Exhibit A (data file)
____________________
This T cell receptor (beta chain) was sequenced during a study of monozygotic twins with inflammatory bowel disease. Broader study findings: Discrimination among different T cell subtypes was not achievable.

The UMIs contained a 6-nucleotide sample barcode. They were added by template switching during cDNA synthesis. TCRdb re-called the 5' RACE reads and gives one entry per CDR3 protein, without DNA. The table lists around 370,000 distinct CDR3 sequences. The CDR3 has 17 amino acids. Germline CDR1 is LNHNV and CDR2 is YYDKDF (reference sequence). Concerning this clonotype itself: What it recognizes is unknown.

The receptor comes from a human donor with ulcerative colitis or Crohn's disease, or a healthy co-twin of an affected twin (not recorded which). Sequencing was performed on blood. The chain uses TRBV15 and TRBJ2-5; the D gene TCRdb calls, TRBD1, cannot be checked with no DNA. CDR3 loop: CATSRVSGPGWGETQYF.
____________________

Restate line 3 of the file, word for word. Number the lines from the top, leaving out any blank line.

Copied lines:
The receptor comes from a human donor with ulcerative colitis or Crohn's disease, or a healthy co-twin of an affected twin (not recorded which). Sequencing was performed on blood. The chain uses TRBV15 and TRBJ2-5; the D gene TCRdb calls, TRBD1, cannot be checked with no DNA. CDR3 loop: CATSRVSGPGWGETQYF.